On April 22, 1730, Joshua Hempstead of New London, Conn., went to Training Day – or as he put it in his diary, ‘Trayning Day.’ Hempstead was a farmer and man of affairs who kept a diary for 47 years. His diary was a gift to historians for the detailed information it provided about colonial life in America.
The Puritans didn’t celebrate Christmas or Easter, but they did celebrate Training Day, Election Day and Commencement Day. Initially, Training Day was a day when able-bodied men gathered on the town common for drill exercises and small arms training to ensure the town was prepared for attacks. Then it became a day off.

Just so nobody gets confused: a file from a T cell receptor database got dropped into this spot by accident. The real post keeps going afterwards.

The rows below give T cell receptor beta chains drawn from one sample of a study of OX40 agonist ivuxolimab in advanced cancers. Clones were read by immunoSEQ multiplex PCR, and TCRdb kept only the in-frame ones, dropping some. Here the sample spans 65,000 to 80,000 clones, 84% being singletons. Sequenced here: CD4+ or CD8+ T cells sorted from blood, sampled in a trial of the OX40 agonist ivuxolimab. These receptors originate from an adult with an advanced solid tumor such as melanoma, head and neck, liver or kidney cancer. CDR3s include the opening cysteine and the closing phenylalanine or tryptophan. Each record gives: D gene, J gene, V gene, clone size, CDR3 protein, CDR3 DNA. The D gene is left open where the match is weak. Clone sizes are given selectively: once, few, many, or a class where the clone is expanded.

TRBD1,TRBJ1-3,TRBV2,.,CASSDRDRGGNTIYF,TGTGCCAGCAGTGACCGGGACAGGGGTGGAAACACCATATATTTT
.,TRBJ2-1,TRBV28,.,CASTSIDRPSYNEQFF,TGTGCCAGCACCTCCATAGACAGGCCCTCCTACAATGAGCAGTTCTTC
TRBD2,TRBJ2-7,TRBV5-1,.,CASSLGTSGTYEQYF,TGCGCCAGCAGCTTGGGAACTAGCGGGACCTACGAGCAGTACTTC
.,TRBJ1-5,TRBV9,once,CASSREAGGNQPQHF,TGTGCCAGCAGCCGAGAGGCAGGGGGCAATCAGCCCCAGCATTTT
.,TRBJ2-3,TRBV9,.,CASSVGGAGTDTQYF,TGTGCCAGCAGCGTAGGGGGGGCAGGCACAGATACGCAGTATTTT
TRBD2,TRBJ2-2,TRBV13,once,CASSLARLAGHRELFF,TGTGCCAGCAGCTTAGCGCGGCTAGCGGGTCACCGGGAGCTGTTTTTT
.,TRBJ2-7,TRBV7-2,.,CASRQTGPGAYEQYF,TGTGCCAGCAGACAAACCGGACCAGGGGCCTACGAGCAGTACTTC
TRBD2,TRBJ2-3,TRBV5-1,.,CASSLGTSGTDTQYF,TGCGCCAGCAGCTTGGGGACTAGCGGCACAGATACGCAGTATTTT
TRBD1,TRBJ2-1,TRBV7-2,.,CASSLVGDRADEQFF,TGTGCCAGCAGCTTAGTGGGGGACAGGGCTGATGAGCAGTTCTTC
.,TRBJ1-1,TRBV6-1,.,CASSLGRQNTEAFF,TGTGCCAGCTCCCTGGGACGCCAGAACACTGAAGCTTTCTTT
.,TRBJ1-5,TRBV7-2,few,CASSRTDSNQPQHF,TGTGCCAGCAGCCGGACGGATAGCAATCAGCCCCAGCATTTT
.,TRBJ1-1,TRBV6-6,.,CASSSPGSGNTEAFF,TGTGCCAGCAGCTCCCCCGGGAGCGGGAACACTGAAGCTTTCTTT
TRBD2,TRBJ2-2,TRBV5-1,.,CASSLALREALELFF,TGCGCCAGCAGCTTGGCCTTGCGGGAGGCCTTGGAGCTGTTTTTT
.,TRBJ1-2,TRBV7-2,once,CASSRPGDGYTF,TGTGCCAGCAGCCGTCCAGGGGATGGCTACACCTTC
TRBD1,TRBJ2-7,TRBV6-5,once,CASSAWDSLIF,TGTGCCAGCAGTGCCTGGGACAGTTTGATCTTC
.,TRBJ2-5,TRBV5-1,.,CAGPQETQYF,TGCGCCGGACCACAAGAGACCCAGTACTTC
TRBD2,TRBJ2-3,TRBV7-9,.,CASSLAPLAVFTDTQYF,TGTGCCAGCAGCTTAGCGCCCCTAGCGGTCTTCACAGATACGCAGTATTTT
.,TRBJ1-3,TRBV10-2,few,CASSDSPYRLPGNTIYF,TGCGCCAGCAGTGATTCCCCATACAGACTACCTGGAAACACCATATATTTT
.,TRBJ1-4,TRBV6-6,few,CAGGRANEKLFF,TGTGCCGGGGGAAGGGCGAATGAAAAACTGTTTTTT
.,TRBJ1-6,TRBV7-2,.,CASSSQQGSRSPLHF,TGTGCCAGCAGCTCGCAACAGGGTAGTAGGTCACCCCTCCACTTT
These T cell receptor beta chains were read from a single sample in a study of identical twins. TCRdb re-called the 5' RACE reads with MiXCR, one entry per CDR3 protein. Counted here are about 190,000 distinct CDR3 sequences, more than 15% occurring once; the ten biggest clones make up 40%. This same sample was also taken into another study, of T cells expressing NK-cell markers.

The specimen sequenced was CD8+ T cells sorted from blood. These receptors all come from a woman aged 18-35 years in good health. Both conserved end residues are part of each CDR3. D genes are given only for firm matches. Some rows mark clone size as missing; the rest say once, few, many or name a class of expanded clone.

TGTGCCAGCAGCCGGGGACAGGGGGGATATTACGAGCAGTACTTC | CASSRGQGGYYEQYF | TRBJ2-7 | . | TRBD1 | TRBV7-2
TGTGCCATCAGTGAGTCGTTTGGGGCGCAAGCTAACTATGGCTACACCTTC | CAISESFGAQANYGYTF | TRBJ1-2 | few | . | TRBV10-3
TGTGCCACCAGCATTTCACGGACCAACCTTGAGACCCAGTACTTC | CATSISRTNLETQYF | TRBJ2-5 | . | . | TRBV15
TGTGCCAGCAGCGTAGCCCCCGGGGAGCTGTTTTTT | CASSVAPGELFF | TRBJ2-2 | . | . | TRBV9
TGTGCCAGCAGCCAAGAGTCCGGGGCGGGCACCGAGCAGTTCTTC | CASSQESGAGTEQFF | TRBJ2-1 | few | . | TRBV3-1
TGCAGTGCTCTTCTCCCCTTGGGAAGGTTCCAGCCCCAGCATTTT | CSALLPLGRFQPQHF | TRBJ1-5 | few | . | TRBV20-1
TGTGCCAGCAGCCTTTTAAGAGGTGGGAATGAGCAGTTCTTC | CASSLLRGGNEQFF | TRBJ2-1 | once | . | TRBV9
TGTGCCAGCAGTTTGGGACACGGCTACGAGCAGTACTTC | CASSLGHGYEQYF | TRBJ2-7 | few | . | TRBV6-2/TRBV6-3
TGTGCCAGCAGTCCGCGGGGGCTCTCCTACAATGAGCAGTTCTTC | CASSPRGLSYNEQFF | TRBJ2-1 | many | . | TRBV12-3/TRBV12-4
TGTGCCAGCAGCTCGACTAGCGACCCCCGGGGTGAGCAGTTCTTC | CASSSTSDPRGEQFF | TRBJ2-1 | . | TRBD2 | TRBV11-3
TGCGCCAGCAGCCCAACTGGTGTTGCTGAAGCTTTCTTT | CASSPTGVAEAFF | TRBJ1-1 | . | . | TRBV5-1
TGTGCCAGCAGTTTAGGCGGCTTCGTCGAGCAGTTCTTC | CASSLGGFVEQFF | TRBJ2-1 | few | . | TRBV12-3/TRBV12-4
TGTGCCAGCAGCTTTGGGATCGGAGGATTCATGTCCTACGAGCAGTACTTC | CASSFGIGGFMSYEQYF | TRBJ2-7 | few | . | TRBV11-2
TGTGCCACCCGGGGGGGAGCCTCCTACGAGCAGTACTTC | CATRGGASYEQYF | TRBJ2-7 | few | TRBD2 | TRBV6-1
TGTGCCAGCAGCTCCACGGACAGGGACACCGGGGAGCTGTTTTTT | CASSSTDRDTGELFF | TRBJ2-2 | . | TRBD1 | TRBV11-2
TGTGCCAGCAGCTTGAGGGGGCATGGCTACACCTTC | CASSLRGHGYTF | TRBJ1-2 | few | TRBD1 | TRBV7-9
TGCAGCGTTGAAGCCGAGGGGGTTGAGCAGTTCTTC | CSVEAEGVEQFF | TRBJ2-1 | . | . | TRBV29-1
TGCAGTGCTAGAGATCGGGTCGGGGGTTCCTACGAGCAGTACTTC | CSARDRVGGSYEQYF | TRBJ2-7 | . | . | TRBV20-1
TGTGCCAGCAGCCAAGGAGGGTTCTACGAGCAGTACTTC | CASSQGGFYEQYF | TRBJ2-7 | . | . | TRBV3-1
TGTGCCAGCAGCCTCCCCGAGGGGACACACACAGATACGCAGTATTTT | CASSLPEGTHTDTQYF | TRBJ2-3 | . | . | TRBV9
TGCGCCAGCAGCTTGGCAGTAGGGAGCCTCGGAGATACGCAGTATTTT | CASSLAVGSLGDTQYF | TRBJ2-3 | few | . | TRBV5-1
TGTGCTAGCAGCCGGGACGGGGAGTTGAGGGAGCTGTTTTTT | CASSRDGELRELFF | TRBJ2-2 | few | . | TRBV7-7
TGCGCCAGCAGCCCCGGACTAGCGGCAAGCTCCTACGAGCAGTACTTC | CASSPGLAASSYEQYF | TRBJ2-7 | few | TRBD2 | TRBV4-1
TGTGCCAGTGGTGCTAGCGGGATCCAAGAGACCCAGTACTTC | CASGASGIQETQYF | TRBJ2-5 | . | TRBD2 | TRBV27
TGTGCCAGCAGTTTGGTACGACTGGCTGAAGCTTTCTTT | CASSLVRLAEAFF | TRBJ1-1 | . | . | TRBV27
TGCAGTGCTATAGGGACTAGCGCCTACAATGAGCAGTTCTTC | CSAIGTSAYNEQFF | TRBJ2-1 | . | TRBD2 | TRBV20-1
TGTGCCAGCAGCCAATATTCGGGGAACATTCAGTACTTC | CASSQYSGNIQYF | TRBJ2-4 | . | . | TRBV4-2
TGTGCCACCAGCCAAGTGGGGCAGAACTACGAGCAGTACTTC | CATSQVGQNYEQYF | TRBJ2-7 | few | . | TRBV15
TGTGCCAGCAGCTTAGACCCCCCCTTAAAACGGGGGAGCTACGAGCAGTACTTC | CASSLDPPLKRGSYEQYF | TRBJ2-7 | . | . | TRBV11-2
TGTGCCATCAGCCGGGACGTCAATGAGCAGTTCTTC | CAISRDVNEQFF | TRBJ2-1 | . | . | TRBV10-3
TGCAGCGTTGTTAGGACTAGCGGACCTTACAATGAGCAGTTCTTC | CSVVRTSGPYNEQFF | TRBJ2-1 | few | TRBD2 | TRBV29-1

From 1620 to 1790, the local militia met six to eight times a year in April, May, September and October. During military emergencies like King Phillip’s War, which put all of New England under arms, Training Day was conducted with great seriousness. If there wasn’t an emergency, Training Day involved a few hours of actual training and many more hours of socializing.
Tuesd 22 fair but Rain at night. It was Trayning day & is to be again the first mond & Tuesday after in April next. the Supr Court Sat. I was in Town held a Court for Jonat Rogers.
Joshua Hempstead's house is still standing in New London.